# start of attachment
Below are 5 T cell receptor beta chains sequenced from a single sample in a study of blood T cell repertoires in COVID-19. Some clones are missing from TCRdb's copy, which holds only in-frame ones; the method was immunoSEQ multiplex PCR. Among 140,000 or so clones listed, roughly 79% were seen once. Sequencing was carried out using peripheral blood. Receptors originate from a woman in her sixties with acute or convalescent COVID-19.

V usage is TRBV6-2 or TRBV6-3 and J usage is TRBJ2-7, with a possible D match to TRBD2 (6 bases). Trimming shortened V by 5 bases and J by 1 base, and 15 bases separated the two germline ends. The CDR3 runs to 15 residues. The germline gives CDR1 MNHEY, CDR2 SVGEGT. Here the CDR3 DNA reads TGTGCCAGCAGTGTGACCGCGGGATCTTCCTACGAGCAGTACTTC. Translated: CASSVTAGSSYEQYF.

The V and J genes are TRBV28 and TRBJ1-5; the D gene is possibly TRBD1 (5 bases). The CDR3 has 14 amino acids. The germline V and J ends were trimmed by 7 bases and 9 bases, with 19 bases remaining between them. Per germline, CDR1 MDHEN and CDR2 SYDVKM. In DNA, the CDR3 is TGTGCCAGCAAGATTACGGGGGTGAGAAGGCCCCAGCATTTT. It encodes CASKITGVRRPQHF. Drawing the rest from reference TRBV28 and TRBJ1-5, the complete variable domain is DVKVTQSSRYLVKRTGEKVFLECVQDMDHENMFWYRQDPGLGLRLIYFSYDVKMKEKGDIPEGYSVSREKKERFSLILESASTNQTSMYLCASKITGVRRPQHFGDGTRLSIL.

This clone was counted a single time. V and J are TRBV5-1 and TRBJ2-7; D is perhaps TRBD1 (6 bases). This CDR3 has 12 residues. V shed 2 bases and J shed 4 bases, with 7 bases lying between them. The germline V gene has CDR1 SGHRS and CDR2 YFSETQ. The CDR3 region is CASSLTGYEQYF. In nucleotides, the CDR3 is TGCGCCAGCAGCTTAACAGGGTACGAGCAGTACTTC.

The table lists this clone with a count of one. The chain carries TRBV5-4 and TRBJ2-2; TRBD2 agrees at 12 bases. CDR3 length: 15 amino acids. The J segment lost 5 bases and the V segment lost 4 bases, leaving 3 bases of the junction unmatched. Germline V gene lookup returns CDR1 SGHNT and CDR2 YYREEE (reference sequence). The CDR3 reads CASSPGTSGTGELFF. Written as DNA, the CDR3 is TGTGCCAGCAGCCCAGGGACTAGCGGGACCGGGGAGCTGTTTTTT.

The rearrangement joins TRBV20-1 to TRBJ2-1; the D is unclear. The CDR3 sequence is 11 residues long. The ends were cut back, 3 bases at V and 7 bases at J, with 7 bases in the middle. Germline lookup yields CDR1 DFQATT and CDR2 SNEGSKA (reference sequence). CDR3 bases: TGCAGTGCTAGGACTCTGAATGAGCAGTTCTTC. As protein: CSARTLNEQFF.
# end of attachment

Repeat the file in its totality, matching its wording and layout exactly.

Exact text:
Below are 5 T cell receptor beta chains sequenced from a single sample in a study of blood T cell repertoires in COVID-19. Some clones are missing from TCRdb's copy, which holds only in-frame ones; the method was immunoSEQ multiplex PCR. Among 140,000 or so clones listed, roughly 79% were seen once. Sequencing was carried out using peripheral blood. Receptors originate from a woman in her sixties with acute or convalescent COVID-19.

V usage is TRBV6-2 or TRBV6-3 and J usage is TRBJ2-7, with a possible D match to TRBD2 (6 bases). Trimming shortened V by 5 bases and J by 1 base, and 15 bases separated the two germline ends. The CDR3 runs to 15 residues. The germline gives CDR1 MNHEY, CDR2 SVGEGT. Here the CDR3 DNA reads TGTGCCAGCAGTGTGACCGCGGGATCTTCCTACGAGCAGTACTTC. Translated: CASSVTAGSSYEQYF.

The V and J genes are TRBV28 and TRBJ1-5; the D gene is possibly TRBD1 (5 bases). The CDR3 has 14 amino acids. The germline V and J ends were trimmed by 7 bases and 9 bases, with 19 bases remaining between them. Per germline, CDR1 MDHEN and CDR2 SYDVKM. In DNA, the CDR3 is TGTGCCAGCAAGATTACGGGGGTGAGAAGGCCCCAGCATTTT. It encodes CASKITGVRRPQHF. Drawing the rest from reference TRBV28 and TRBJ1-5, the complete variable domain is DVKVTQSSRYLVKRTGEKVFLECVQDMDHENMFWYRQDPGLGLRLIYFSYDVKMKEKGDIPEGYSVSREKKERFSLILESASTNQTSMYLCASKITGVRRPQHFGDGTRLSIL.

This clone was counted a single time. V and J are TRBV5-1 and TRBJ2-7; D is perhaps TRBD1 (6 bases). This CDR3 has 12 residues. V shed 2 bases and J shed 4 bases, with 7 bases lying between them. The germline V gene has CDR1 SGHRS and CDR2 YFSETQ. The CDR3 region is CASSLTGYEQYF. In nucleotides, the CDR3 is TGCGCCAGCAGCTTAACAGGGTACGAGCAGTACTTC.

The table lists this clone with a count of one. The chain carries TRBV5-4 and TRBJ2-2; TRBD2 agrees at 12 bases. CDR3 length: 15 amino acids. The J segment lost 5 bases and the V segment lost 4 bases, leaving 3 bases of the junction unmatched. Germline V gene lookup returns CDR1 SGHNT and CDR2 YYREEE (reference sequence). The CDR3 reads CASSPGTSGTGELFF. Written as DNA, the CDR3 is TGTGCCAGCAGCCCAGGGACTAGCGGGACCGGGGAGCTGTTTTTT.

The rearrangement joins TRBV20-1 to TRBJ2-1; the D is unclear. The CDR3 sequence is 11 residues long. The ends were cut back, 3 bases at V and 7 bases at J, with 7 bases in the middle. Germline lookup yields CDR1 DFQATT and CDR2 SNEGSKA (reference sequence). CDR3 bases: TGCAGTGCTAGGACTCTGAATGAGCAGTTCTTC. As protein: CSARTLNEQFF.